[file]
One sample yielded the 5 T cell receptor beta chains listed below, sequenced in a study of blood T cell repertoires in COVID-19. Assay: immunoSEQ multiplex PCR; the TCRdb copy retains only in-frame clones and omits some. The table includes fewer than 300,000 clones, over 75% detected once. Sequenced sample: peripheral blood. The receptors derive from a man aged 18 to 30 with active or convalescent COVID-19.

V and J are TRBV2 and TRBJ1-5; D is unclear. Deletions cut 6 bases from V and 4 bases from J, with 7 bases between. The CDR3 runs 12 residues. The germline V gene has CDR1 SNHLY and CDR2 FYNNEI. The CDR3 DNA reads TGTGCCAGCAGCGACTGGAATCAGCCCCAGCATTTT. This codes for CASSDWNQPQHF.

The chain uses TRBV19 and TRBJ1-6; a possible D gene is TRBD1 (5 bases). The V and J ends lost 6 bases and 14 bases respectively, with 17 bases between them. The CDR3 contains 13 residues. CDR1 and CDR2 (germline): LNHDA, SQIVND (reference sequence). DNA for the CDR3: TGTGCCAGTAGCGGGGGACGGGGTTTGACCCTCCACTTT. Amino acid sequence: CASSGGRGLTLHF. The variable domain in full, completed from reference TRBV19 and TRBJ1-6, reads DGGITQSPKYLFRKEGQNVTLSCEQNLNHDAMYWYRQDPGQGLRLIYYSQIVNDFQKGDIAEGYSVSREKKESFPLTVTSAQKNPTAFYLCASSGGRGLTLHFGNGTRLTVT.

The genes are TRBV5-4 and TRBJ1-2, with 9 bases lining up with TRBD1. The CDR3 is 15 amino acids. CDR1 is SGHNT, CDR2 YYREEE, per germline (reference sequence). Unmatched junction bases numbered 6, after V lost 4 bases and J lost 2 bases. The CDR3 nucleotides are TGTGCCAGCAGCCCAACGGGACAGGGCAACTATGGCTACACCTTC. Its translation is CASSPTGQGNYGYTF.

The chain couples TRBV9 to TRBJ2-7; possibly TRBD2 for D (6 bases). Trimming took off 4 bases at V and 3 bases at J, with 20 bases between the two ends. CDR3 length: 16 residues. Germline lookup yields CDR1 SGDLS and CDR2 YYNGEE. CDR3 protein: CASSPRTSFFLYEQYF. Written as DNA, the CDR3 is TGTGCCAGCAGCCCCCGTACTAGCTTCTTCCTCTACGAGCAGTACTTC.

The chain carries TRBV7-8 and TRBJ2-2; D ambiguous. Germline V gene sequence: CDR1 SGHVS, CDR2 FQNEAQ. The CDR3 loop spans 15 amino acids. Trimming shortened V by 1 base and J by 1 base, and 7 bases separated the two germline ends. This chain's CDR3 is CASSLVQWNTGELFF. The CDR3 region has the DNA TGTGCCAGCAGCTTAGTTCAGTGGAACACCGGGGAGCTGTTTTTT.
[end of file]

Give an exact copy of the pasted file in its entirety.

One sample yielded the 5 T cell receptor beta chains listed below, sequenced in a study of blood T cell repertoires in COVID-19. Assay: immunoSEQ multiplex PCR; the TCRdb copy retains only in-frame clones and omits some. The table includes fewer than 300,000 clones, over 75% detected once. Sequenced sample: peripheral blood. The receptors derive from a man aged 18 to 30 with active or convalescent COVID-19.

V and J are TRBV2 and TRBJ1-5; D is unclear. Deletions cut 6 bases from V and 4 bases from J, with 7 bases between. The CDR3 runs 12 residues. The germline V gene has CDR1 SNHLY and CDR2 FYNNEI. The CDR3 DNA reads TGTGCCAGCAGCGACTGGAATCAGCCCCAGCATTTT. This codes for CASSDWNQPQHF.

The chain uses TRBV19 and TRBJ1-6; a possible D gene is TRBD1 (5 bases). The V and J ends lost 6 bases and 14 bases respectively, with 17 bases between them. The CDR3 contains 13 residues. CDR1 and CDR2 (germline): LNHDA, SQIVND (reference sequence). DNA for the CDR3: TGTGCCAGTAGCGGGGGACGGGGTTTGACCCTCCACTTT. Amino acid sequence: CASSGGRGLTLHF. The variable domain in full, completed from reference TRBV19 and TRBJ1-6, reads DGGITQSPKYLFRKEGQNVTLSCEQNLNHDAMYWYRQDPGQGLRLIYYSQIVNDFQKGDIAEGYSVSREKKESFPLTVTSAQKNPTAFYLCASSGGRGLTLHFGNGTRLTVT.

The genes are TRBV5-4 and TRBJ1-2, with 9 bases lining up with TRBD1. The CDR3 is 15 amino acids. CDR1 is SGHNT, CDR2 YYREEE, per germline (reference sequence). Unmatched junction bases numbered 6, after V lost 4 bases and J lost 2 bases. The CDR3 nucleotides are TGTGCCAGCAGCCCAACGGGACAGGGCAACTATGGCTACACCTTC. Its translation is CASSPTGQGNYGYTF.

The chain couples TRBV9 to TRBJ2-7; possibly TRBD2 for D (6 bases). Trimming took off 4 bases at V and 3 bases at J, with 20 bases between the two ends. CDR3 length: 16 residues. Germline lookup yields CDR1 SGDLS and CDR2 YYNGEE. CDR3 protein: CASSPRTSFFLYEQYF. Written as DNA, the CDR3 is TGTGCCAGCAGCCCCCGTACTAGCTTCTTCCTCTACGAGCAGTACTTC.

The chain carries TRBV7-8 and TRBJ2-2; D ambiguous. Germline V gene sequence: CDR1 SGHVS, CDR2 FQNEAQ. The CDR3 loop spans 15 amino acids. Trimming shortened V by 1 base and J by 1 base, and 7 bases separated the two germline ends. This chain's CDR3 is CASSLVQWNTGELFF. The CDR3 region has the DNA TGTGCCAGCAGCTTAGTTCAGTGGAACACCGGGGAGCTGTTTTTT.